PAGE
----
Parks and Rec director Trisha Davison also confirmed that there is grant funding of about $235,000 pending.
The immediate costs were a concern for Mayor Lisa Pasin who said, when considering last year’s total capital budget, a $1.5M expenditure would amount to 55 per cent of the total budget allocated for capital.
To spend 55 per cent of a total budget on one project is significant for the city, she later clarified.
“And this should be evaluated within the context of all priority projects.”
Of the four options, Option 1 was the least expensive at $1.586M with all work being completed in 2021.
However, in a 5-2 vote, council chose Option 2, which will see pole foundations, underground electrical, and stadium lighting installed in phase 1, and completed with the netting put up in the spring of 2022.
The cost for Option 2 is estimated at $1.642M, more than Option 1, but less than Option 3 and 4 at $1.655M, whose estimated completion dates were by the end of 2022.
Catching up with Marika Lyszczyk, former Whalley player making baseball history
Arm surgery rehab awaits the Delta resident, the first female catcher to play NCAA men’s baseball
Evidence suggests there’s no stopping Marika Lyszczyk, but surgery has slowed her down a bit.
This month the former Whalley Chiefs baseball player is resting at home in Tsawwassen following rotator cuff repairs in her throwing arm.
“They thought it was my bicep that was a problem, but it was actually my rotator cuff,” Lyszczyk said with a sigh.
“Right now I’m in total immobilization, I can’t move my shoulder. It’s not very fun sleeping.”
With rehab looming, this fall the 20-year-old catcher plans a return trip to New Hampshire’s Rivier University, whose Division 3 team last year made her the first female catcher to play NCAA men’s baseball. It was historic stuff, and Lyszczyk can’t wait to play ball there again.
“I’ll rehab down there and get back into the swing of things,” she said confidently, in a phone conversation.
“I’m itching to get back, because one of the hardest things for me is to not train,” she added with a laugh.
(Story continues below a seven-minute Sportsnet video: “Marika Lyszczyk Breaking Gender Barriers In NCAA Baseball”)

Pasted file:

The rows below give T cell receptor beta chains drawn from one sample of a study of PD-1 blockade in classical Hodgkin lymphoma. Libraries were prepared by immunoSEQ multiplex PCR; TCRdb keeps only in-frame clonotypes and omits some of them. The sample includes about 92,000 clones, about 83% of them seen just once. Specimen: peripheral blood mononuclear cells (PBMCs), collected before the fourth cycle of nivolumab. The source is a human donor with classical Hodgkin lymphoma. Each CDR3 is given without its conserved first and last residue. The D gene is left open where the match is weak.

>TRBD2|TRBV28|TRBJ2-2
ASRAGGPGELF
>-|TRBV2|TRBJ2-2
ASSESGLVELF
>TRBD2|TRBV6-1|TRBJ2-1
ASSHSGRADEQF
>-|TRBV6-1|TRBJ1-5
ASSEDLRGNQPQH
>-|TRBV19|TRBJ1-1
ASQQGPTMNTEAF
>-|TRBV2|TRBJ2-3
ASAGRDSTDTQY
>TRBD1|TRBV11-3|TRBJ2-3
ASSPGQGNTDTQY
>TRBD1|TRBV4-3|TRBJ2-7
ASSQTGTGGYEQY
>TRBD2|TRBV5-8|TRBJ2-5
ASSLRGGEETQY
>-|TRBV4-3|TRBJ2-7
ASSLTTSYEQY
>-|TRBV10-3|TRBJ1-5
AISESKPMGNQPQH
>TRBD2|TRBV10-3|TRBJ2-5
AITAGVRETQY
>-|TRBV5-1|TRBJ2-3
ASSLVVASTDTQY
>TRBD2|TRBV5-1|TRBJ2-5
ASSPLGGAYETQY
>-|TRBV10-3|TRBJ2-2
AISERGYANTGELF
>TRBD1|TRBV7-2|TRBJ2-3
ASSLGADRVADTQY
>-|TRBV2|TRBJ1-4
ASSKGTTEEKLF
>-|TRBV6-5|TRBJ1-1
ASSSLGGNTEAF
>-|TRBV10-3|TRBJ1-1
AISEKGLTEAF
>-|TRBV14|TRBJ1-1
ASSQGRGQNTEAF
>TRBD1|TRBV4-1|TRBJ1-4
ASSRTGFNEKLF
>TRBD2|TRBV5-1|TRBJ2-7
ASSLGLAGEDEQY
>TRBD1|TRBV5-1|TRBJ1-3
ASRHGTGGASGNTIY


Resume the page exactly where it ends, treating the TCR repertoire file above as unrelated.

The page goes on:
Earlier this summer, despite lingering soreness in her arm, Lyszczyk travelled to Long Island, NY, to play for the Sag Harbor Whalers of the Hamptons Collegiate Baseball League.
It’s the latest stop in a baseball journey that involved her playing four seasons with the Whalley Chiefs, during her high school years, as the first girl to see action in the B.C. Premier Baseball League (PBL).
“It was such an opportunity there, and such a huge foundation for moving forward in my baseball career,” Lyszczyk said of her days with the Chiefs. “The league is great, with some really good players, and it was such a good experience for me, before going to college.”
Her time at Rivier University in 2020 lasted a brief nine or 10 weeks before the COVID-19 pandemic prompted a move back home to Delta.
A year later, a summer in the Hamptons was a thrill for Lyszczyk.
“It was great being there – it’s so beautiful, and the community is great,” she raved. “You hear about it with all the celebrities being there, and the people were so amazing. It was a great chance to go there and play with some pretty high-level guys playing D1, D2, so it definitely was a challenge for me.”
Her original summer plan was to also attend Baseball Canada’s women’s national team showcase in Quebec (along with Surrey prospects Stacy Fournier and Claire Eccles), but for Lyszczyk, arm surgery took priority.
“Last year I had some arm pain and I thought it’d go away,” she recalled. “I’ve thrown a lot in my lifetime, practising sometimes five, six days a week, and my arm has been sore, but not like that. I was hoping to take a few months off and it’d be fine, but I finally got a MRI to realize that something was wrong and that I’d need surgery.
“So I played summer ball and it was more like pain control for me, and I was proud of myself for getting through the summer. But it did hold me back in some areas and I knew I needed to get it fixed when I got back home.
“Generally when you go through a rehab like this,” she added, “people tend to come back stronger, and there’s lots of guys who come back from, like, Tommy John Surgery and they end up throwing two miles an hour faster, things like that. It’s pretty cool to see how rehab has changed in that way, and I’m hopeful that I’ll come back even stronger than I was before.”
She hopes the procedure will ultimately allow her to play more baseball in the future.
“I always say that I want to play baseball as long as I can, as long as the opportunities are there for me, and that’s another reason why it was so crucial that I got my arm fixed now, so hopefully I can have a longer playing career,” Lyszczyk explained.
“And once my playing days are over I hope to do on-field commentating and stay in the game afterward, because I couldn’t imagine my life without baseball.”